How many of these creative photography ideas can you use?
Creative photography is a difficult term to pin down. Some would say that all photography is creative in some way
But in truth, we all know that the snapshots that we take day in and day out aren't what we would consider creative photos.
So, can you learn to be creative? And what's my take on real creative photography?
The short answer to the first question is "yes!" you can learn to be creative
. And here I'll give you some tips to get you started.
And the second question - what's my opinion?
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Well, I think creative photography is when you photograph something in a way that most people would not normally see.
To give you an example, most people walking along a street would not normally see the world from an inch up from the ground. Why would they when their eyes are a good few feet off the floor?
Creative photographers would. They would be curious to find out what the world looks like when you look at from the floor.
The photo here is one I took of some daffodils, but taken from the perspective of an ant.
It's easy to do - just set the self timer on your camera running then place the camera in the flowers.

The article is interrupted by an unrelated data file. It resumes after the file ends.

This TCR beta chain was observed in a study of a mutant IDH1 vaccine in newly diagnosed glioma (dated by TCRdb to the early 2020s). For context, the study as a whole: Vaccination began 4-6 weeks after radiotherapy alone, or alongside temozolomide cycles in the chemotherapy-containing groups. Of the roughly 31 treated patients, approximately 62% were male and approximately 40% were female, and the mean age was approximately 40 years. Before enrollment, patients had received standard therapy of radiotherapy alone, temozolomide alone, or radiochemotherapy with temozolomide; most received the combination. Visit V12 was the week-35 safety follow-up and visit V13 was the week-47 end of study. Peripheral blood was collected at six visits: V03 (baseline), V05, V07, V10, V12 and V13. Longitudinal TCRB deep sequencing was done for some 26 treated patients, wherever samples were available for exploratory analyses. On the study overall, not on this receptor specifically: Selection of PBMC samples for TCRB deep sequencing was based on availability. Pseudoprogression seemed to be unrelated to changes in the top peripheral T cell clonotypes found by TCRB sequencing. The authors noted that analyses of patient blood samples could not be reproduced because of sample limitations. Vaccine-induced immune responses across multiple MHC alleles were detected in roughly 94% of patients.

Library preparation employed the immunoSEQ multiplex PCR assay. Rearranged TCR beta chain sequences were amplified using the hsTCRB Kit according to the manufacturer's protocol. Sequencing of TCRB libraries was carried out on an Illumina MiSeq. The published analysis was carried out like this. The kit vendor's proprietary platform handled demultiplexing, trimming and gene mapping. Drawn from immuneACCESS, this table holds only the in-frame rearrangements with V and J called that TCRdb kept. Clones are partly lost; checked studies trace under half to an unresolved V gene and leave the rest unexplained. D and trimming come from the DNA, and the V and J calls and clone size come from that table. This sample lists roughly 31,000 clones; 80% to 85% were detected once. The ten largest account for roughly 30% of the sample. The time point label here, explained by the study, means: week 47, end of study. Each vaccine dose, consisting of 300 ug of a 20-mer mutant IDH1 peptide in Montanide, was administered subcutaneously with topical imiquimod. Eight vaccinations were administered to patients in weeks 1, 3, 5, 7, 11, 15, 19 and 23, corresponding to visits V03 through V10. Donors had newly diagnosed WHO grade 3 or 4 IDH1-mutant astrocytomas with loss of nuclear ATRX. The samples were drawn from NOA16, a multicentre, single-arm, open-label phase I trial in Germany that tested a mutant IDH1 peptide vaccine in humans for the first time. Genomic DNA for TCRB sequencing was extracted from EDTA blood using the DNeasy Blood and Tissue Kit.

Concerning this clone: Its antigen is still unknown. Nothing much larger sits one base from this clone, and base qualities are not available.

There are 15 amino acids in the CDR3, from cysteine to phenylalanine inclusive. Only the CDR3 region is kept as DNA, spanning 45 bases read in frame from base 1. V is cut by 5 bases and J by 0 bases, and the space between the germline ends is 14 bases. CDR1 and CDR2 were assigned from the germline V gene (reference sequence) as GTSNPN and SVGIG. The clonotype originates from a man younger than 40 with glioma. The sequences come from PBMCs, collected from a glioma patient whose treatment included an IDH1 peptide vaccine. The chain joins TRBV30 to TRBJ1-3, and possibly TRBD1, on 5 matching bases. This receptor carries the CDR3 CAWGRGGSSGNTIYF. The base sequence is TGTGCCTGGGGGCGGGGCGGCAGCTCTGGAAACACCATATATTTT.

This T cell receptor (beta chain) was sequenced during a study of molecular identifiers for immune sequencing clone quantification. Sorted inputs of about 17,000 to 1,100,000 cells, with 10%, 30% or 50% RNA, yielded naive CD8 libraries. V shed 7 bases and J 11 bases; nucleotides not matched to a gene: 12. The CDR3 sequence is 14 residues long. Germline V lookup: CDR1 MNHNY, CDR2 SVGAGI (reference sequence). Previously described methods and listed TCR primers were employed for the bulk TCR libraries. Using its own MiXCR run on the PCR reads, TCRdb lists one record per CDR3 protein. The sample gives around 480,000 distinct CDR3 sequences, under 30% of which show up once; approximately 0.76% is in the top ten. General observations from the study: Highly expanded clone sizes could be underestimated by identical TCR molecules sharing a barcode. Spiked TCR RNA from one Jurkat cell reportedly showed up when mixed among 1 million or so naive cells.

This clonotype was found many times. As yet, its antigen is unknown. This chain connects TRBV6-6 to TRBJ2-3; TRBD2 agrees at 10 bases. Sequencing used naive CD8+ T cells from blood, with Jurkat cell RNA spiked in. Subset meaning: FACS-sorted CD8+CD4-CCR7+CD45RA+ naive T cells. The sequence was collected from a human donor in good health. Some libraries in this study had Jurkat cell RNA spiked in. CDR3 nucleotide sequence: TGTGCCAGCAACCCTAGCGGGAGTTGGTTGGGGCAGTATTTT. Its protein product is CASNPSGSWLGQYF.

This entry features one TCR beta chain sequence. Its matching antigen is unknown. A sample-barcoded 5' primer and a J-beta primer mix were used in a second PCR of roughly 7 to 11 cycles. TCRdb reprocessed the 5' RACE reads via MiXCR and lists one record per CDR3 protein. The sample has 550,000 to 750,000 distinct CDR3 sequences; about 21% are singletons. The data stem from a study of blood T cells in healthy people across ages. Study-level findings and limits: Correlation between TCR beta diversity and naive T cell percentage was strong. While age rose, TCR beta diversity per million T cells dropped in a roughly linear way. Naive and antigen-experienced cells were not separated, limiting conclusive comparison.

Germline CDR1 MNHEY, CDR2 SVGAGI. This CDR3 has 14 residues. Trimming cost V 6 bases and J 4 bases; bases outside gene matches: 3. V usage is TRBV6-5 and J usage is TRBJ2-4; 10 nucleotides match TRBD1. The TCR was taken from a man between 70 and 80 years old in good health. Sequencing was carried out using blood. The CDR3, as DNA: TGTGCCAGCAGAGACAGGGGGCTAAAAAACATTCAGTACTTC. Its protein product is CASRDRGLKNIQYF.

When the shutter fires it will take a lovely shot of the flowers from the ground up.
The key point . . .
This is the key point. Developing an interest in seeing things in a different way to normal.
It could be that you look at something from an unusual angle. This will certainly add an element of creative photography to virtually any photo you take.
It also means that you look to place two objects (or more) in your scene that you would not normally find together.
The brand new supercar set in a scrapyard, or the tramp sleeping in the doorway of a posh hotel are both classic examples.
Now to achieve these simple effects you might need to be creative with photoshop (not many posh hotels will tolerate tramps in the doorway!) but it's easy to do.
But this might be missing the point a bit - creative photography is where you have thought about creating the image, not necessarily doing it. The fact that you considered it means that you are starting to think creatively.
The example here is a simpler take on this theme (an orange sat amongst apples (from rimagine.com)) but the idea is the same - something placed where you would not normally expect to find it.
One thing that helps of course is to see other photographers creative work. It stimulates the creative mind! There are plenty of creative ideas in this little eBook
Taking creativity a step further
Once you have grasped the key point that creative photography involves looking at a subject in a way not normally seen you are then ready to explore further.
There are things that are not normally seen by people because they simply happen too fast.
The smashing of a glass bottle for example. Normally (and very sensibly I might add!) if a bottle falls on to the floor your eyes shut so that you don't get showered by glass.
But thinking with your curious hat on - what does that bottle look like the moment it hits the floor?